The Empowering Youth for Climate Action Award is given annually to the top Action Projects posted on Our Canada Project to recognize outstanding student leadership and contributions to Canada’s sustainable future.

Thank you to Environment and Climate Change Canada for their generous support of LSF’s Youth Forums and Action Project grants and specifically for making these awards possible!

Each of the winning schools will be given a certificate of achievement acknowledging their successful project in addition to a financial prize to be used for future Action Projects:

  • First place: $3,000
  • Second place: $2,000
  • Third place: $1,000 each
  • Runner-ups: $500 each 

Check out the winning projects below!

To all of the students and teachers who participated, thank you for your wonderful projects! We are truly impressed by the level of creativity, the reach and the efforts behind your Action Projects this year!



Community Garden – Bridgewood Public School/DevHotel – Cornwall, ON


This project was driven by students at the DevHotel who are all asylum seekers, are new to Canada, and have limited English proficiency. A community garden was created by students so they could make friends, have fresh food, be active, and meet other families from around the world. Students began by using their math skills to plan out the garden’s location and practicing their English skills by surveying families and seeing which vegetables they would like to grow. Students constructed garden beds with help from a local high school class and also received assistance from a community gardening group when adding their plants. This garden has played an instrumental role in fostering a sense of community and activity among educators, students, and families at the DevHotel! It will also be a source of food for the families and serve as a community activity throughout the summer months!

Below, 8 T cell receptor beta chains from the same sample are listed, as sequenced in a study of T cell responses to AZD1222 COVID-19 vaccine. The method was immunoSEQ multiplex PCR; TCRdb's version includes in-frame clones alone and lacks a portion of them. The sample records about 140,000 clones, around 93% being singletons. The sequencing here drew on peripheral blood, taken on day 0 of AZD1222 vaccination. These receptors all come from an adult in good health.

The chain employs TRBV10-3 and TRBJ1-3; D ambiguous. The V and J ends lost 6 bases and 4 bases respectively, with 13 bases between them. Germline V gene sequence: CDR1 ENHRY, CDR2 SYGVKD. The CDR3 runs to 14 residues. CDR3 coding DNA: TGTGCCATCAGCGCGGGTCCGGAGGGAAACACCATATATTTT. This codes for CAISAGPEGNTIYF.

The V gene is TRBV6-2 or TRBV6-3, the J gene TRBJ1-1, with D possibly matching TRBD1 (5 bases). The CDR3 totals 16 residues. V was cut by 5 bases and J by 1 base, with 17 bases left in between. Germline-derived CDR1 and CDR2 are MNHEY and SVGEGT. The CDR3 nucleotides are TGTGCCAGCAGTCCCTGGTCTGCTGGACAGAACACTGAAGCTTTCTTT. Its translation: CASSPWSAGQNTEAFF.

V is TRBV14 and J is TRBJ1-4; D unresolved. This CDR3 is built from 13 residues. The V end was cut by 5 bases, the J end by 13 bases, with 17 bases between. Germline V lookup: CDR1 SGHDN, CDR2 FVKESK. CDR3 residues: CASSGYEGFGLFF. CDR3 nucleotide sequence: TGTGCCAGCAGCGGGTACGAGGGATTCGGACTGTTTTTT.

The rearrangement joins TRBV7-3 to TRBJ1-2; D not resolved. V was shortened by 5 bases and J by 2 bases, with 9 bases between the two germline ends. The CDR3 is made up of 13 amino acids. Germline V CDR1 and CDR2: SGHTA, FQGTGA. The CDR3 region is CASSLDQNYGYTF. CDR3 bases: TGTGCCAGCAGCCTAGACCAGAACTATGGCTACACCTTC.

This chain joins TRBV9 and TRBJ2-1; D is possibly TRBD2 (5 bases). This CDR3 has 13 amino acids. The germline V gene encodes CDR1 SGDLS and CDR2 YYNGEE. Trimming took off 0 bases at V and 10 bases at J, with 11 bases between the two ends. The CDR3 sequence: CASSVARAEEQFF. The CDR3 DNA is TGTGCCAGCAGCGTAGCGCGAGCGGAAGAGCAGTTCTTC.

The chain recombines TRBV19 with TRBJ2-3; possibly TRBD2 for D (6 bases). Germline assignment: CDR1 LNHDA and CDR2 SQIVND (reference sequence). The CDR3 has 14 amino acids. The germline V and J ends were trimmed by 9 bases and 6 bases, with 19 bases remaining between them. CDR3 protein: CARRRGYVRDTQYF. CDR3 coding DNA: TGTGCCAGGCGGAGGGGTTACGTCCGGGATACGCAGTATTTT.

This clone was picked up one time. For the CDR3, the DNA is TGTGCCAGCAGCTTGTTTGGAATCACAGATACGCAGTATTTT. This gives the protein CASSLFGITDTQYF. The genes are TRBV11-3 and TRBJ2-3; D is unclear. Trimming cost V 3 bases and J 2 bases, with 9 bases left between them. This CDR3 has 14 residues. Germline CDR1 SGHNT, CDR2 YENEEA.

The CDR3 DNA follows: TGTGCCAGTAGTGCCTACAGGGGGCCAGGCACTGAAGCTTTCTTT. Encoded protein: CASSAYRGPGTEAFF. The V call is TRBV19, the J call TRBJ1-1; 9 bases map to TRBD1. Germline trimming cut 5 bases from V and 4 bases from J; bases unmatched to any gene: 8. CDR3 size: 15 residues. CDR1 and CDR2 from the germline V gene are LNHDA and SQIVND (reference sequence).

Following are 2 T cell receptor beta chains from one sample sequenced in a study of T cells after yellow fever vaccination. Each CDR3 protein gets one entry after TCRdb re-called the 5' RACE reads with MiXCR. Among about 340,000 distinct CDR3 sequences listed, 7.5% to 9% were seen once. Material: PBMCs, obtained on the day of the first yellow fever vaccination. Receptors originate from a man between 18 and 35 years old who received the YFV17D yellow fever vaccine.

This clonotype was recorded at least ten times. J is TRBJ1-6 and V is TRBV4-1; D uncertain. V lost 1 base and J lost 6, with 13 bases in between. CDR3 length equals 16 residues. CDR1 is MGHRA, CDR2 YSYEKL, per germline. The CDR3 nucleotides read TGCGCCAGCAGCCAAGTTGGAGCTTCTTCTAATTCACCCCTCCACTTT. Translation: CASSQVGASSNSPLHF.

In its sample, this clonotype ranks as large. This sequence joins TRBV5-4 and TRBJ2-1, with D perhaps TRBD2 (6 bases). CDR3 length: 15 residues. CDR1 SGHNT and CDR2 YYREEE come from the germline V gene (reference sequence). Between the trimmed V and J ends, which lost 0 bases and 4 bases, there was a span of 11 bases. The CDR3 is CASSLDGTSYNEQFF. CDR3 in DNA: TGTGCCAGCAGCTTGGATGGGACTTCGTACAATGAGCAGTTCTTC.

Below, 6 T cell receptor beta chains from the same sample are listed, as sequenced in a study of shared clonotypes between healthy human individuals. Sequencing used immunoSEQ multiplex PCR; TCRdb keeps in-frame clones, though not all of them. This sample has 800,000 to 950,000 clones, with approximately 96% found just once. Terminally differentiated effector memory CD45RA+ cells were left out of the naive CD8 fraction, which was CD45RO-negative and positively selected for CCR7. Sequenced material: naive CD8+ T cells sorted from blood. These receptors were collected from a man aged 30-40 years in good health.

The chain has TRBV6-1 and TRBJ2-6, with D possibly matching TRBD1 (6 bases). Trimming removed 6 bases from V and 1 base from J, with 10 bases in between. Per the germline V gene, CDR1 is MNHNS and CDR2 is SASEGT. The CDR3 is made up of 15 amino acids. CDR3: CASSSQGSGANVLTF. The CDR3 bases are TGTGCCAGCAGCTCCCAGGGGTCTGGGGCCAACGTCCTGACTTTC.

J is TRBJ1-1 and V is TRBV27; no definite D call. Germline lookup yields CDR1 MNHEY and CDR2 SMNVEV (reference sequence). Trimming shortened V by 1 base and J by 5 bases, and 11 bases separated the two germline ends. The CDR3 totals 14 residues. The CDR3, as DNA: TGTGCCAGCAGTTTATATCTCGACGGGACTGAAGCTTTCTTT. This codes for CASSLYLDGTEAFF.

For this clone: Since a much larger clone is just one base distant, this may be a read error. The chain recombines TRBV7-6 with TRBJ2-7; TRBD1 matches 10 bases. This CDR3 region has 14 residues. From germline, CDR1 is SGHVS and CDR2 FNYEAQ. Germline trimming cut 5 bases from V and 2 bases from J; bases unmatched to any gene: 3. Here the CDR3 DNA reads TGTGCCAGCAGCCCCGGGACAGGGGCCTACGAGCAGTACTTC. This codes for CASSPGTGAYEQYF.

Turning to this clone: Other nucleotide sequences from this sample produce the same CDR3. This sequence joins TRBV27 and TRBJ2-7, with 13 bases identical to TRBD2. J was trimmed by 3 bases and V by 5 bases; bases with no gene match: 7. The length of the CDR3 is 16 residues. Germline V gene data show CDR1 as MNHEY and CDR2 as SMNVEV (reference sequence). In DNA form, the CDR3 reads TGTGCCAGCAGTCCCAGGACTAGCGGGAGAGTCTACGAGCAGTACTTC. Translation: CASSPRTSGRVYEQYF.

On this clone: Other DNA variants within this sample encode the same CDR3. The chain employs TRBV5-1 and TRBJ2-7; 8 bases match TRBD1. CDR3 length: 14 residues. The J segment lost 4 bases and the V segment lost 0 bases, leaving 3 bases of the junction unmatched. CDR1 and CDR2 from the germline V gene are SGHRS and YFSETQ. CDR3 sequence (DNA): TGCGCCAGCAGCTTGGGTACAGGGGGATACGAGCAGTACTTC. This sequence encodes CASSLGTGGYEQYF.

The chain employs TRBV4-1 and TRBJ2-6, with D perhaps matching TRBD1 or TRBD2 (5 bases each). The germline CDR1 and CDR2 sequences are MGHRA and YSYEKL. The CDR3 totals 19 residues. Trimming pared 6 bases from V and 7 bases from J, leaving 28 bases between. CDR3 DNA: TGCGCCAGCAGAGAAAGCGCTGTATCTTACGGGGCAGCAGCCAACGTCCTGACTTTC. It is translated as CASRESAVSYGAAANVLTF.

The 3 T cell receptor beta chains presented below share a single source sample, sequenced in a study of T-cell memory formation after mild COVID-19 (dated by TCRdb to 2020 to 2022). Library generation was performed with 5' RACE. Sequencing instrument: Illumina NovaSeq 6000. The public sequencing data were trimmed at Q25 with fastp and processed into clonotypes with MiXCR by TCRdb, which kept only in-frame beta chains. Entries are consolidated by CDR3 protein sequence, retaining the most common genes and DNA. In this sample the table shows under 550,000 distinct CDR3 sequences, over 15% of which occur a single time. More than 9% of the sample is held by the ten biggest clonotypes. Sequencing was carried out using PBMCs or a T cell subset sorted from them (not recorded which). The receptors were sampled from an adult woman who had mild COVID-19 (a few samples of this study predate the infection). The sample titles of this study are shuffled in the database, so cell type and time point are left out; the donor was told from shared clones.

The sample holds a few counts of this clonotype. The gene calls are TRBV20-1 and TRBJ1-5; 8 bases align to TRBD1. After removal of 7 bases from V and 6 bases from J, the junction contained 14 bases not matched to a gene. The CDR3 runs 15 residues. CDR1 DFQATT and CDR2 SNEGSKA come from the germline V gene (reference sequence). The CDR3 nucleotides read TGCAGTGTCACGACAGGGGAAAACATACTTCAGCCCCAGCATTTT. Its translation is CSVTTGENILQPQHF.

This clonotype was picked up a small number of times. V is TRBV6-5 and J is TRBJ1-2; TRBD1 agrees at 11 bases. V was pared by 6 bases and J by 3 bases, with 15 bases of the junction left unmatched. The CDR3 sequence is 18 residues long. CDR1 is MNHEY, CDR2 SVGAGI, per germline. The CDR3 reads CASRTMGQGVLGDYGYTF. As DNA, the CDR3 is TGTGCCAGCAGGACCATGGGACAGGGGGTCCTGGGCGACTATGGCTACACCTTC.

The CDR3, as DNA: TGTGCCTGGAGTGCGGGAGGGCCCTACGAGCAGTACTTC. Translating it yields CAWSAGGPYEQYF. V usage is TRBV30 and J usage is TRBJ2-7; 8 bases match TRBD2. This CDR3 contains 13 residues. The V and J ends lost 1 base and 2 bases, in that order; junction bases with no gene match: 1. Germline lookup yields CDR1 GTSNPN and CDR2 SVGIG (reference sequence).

15 Minute Cities – Think Globally, Act Locally – École Glenbrook Middle School – New Westminster, BC


After attending LSF’s Climate Action Youth Forum in Vancouver and learning about the growing population, limited city area, and increased traffic congestion in their city, students were inspired to address these issues and promote a healthier environment. They aspired to make change on a large scale and transform their city into a “15-minute city” where all essentials are only 15 minutes away and active transport is encouraged. Students filed a motion with the City of New Westminster, which included requests to increase and widen sidewalks around the city, provide free public transit for youth,  improve bike infrastructure, and much more. With support from the city’s Mayor, the motion was passed on June 12, 2023 and is to be implemented by 2030! Check out this video of the students’ presentation to the city. These students learned so much about how their local government works and how they can take action to mitigate climate change and improve their city!